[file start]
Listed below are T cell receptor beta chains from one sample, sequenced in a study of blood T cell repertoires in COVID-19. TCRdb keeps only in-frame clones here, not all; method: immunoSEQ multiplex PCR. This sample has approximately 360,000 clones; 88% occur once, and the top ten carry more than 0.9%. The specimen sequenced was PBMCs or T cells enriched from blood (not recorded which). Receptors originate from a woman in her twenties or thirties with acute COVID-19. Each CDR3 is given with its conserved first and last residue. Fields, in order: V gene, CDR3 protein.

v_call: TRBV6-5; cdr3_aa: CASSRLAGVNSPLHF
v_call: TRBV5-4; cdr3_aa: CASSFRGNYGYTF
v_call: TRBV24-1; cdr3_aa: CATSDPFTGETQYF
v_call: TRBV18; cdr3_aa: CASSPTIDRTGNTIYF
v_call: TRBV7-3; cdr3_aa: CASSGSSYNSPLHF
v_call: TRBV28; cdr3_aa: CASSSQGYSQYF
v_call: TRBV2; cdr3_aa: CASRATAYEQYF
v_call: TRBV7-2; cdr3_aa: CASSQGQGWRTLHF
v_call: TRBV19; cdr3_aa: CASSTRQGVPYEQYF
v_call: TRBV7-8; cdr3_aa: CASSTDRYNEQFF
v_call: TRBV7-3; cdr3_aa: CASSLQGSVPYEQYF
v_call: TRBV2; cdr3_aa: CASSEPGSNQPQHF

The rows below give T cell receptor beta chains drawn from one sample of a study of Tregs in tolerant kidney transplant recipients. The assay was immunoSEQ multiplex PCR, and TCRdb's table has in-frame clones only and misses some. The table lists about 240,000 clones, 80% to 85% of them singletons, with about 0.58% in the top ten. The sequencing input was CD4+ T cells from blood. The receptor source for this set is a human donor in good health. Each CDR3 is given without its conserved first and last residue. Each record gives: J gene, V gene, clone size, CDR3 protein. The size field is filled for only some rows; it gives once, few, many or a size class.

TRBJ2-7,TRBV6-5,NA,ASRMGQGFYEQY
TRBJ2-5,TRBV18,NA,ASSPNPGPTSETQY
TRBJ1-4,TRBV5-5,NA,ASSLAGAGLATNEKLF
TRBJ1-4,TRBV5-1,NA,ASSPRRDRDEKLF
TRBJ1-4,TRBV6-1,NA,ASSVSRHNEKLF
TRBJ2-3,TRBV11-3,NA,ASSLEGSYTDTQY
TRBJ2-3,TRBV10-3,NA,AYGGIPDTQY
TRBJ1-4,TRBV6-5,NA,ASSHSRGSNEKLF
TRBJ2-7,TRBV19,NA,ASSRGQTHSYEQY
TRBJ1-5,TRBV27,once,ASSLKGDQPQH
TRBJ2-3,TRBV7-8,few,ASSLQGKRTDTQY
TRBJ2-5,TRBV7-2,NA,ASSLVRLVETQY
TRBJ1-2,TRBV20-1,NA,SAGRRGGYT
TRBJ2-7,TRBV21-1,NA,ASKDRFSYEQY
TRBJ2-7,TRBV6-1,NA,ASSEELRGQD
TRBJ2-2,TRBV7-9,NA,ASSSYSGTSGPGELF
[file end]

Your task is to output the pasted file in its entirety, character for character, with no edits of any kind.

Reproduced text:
Listed below are T cell receptor beta chains from one sample, sequenced in a study of blood T cell repertoires in COVID-19. TCRdb keeps only in-frame clones here, not all; method: immunoSEQ multiplex PCR. This sample has approximately 360,000 clones; 88% occur once, and the top ten carry more than 0.9%. The specimen sequenced was PBMCs or T cells enriched from blood (not recorded which). Receptors originate from a woman in her twenties or thirties with acute COVID-19. Each CDR3 is given with its conserved first and last residue. Fields, in order: V gene, CDR3 protein.

v_call: TRBV6-5; cdr3_aa: CASSRLAGVNSPLHF
v_call: TRBV5-4; cdr3_aa: CASSFRGNYGYTF
v_call: TRBV24-1; cdr3_aa: CATSDPFTGETQYF
v_call: TRBV18; cdr3_aa: CASSPTIDRTGNTIYF
v_call: TRBV7-3; cdr3_aa: CASSGSSYNSPLHF
v_call: TRBV28; cdr3_aa: CASSSQGYSQYF
v_call: TRBV2; cdr3_aa: CASRATAYEQYF
v_call: TRBV7-2; cdr3_aa: CASSQGQGWRTLHF
v_call: TRBV19; cdr3_aa: CASSTRQGVPYEQYF
v_call: TRBV7-8; cdr3_aa: CASSTDRYNEQFF
v_call: TRBV7-3; cdr3_aa: CASSLQGSVPYEQYF
v_call: TRBV2; cdr3_aa: CASSEPGSNQPQHF

The rows below give T cell receptor beta chains drawn from one sample of a study of Tregs in tolerant kidney transplant recipients. The assay was immunoSEQ multiplex PCR, and TCRdb's table has in-frame clones only and misses some. The table lists about 240,000 clones, 80% to 85% of them singletons, with about 0.58% in the top ten. The sequencing input was CD4+ T cells from blood. The receptor source for this set is a human donor in good health. Each CDR3 is given without its conserved first and last residue. Each record gives: J gene, V gene, clone size, CDR3 protein. The size field is filled for only some rows; it gives once, few, many or a size class.

TRBJ2-7,TRBV6-5,NA,ASRMGQGFYEQY
TRBJ2-5,TRBV18,NA,ASSPNPGPTSETQY
TRBJ1-4,TRBV5-5,NA,ASSLAGAGLATNEKLF
TRBJ1-4,TRBV5-1,NA,ASSPRRDRDEKLF
TRBJ1-4,TRBV6-1,NA,ASSVSRHNEKLF
TRBJ2-3,TRBV11-3,NA,ASSLEGSYTDTQY
TRBJ2-3,TRBV10-3,NA,AYGGIPDTQY
TRBJ1-4,TRBV6-5,NA,ASSHSRGSNEKLF
TRBJ2-7,TRBV19,NA,ASSRGQTHSYEQY
TRBJ1-5,TRBV27,once,ASSLKGDQPQH
TRBJ2-3,TRBV7-8,few,ASSLQGKRTDTQY
TRBJ2-5,TRBV7-2,NA,ASSLVRLVETQY
TRBJ1-2,TRBV20-1,NA,SAGRRGGYT
TRBJ2-7,TRBV21-1,NA,ASKDRFSYEQY
TRBJ2-7,TRBV6-1,NA,ASSEELRGQD
TRBJ2-2,TRBV7-9,NA,ASSSYSGTSGPGELF